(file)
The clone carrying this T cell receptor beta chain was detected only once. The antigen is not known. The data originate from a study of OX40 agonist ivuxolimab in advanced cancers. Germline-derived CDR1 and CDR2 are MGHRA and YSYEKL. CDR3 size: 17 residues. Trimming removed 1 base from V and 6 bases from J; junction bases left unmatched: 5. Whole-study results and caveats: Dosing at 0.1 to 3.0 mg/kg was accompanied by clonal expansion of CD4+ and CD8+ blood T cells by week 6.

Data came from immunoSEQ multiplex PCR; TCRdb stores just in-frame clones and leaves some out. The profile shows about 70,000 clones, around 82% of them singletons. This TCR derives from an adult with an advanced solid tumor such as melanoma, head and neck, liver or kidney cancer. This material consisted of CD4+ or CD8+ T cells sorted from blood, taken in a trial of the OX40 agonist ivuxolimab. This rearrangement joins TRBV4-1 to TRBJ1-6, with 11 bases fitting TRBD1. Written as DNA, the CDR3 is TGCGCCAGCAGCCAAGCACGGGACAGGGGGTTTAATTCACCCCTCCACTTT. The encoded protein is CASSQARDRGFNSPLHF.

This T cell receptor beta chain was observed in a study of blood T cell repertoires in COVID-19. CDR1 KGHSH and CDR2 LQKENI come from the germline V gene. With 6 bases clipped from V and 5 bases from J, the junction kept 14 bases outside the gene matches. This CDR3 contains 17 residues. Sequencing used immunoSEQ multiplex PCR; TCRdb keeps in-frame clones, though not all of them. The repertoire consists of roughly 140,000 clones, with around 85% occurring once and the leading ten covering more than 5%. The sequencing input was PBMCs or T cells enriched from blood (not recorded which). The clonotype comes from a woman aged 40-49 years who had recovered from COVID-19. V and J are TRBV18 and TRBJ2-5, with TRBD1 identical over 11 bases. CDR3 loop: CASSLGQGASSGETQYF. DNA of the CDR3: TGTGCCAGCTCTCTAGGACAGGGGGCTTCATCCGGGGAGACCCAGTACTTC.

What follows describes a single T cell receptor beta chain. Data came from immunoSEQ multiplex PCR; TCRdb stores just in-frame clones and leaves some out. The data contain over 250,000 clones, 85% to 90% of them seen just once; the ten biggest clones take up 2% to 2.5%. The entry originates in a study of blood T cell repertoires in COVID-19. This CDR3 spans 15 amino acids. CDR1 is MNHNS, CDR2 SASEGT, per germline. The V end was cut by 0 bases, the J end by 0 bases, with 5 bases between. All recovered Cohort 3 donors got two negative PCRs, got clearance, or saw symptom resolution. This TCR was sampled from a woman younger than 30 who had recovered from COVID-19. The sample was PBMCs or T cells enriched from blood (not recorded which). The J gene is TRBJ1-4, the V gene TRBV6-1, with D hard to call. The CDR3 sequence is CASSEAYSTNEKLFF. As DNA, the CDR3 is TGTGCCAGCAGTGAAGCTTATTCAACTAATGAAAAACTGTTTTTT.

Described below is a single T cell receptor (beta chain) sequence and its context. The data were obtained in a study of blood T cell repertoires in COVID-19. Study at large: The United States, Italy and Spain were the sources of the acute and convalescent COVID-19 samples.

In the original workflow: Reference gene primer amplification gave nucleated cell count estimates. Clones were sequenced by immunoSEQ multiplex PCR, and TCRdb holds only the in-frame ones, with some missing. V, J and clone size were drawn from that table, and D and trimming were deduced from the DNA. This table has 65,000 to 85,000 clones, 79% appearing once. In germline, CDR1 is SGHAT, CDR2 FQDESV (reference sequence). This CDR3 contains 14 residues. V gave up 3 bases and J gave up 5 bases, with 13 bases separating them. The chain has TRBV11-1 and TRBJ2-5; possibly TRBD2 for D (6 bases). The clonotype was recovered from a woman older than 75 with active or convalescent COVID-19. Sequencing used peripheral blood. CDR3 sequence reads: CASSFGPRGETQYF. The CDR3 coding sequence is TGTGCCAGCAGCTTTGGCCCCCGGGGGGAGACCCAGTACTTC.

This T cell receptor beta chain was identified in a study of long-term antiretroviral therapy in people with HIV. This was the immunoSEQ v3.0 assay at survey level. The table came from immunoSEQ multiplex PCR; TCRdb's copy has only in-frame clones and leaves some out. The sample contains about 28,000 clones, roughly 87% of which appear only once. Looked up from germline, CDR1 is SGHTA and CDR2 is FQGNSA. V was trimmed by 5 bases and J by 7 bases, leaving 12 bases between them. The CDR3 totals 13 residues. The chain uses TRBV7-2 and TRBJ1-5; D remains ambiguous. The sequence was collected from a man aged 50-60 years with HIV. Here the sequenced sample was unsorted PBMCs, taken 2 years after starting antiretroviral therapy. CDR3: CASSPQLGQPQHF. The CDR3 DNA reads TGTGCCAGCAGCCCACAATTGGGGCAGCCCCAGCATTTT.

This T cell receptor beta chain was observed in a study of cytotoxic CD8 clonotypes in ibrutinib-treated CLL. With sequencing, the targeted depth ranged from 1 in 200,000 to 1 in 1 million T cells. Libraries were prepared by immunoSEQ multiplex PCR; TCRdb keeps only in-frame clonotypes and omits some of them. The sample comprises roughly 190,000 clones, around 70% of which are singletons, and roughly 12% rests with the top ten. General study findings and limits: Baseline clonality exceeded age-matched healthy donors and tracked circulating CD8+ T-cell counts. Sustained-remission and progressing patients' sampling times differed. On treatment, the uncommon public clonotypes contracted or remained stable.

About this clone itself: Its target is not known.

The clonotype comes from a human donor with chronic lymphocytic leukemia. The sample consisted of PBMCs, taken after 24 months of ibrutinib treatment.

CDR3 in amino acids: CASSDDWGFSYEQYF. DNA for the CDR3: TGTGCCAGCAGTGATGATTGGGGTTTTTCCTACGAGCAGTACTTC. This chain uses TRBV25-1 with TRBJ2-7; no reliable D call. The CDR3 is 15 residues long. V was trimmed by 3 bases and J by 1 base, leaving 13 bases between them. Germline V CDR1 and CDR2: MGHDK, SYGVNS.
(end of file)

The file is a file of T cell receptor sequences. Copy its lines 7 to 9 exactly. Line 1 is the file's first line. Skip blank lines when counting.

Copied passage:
This T cell receptor beta chain was identified in a study of long-term antiretroviral therapy in people with HIV. This was the immunoSEQ v3.0 assay at survey level. The table came from immunoSEQ multiplex PCR; TCRdb's copy has only in-frame clones and leaves some out. The sample contains about 28,000 clones, roughly 87% of which appear only once. Looked up from germline, CDR1 is SGHTA and CDR2 is FQGNSA. V was trimmed by 5 bases and J by 7 bases, leaving 12 bases between them. The CDR3 totals 13 residues. The chain uses TRBV7-2 and TRBJ1-5; D remains ambiguous. The sequence was collected from a man aged 50-60 years with HIV. Here the sequenced sample was unsorted PBMCs, taken 2 years after starting antiretroviral therapy. CDR3: CASSPQLGQPQHF. The CDR3 DNA reads TGTGCCAGCAGCCCACAATTGGGGCAGCCCCAGCATTTT.

This T cell receptor beta chain was observed in a study of cytotoxic CD8 clonotypes in ibrutinib-treated CLL. With sequencing, the targeted depth ranged from 1 in 200,000 to 1 in 1 million T cells. Libraries were prepared by immunoSEQ multiplex PCR; TCRdb keeps only in-frame clonotypes and omits some of them. The sample comprises roughly 190,000 clones, around 70% of which are singletons, and roughly 12% rests with the top ten. General study findings and limits: Baseline clonality exceeded age-matched healthy donors and tracked circulating CD8+ T-cell counts. Sustained-remission and progressing patients' sampling times differed. On treatment, the uncommon public clonotypes contracted or remained stable.

About this clone itself: Its target is not known.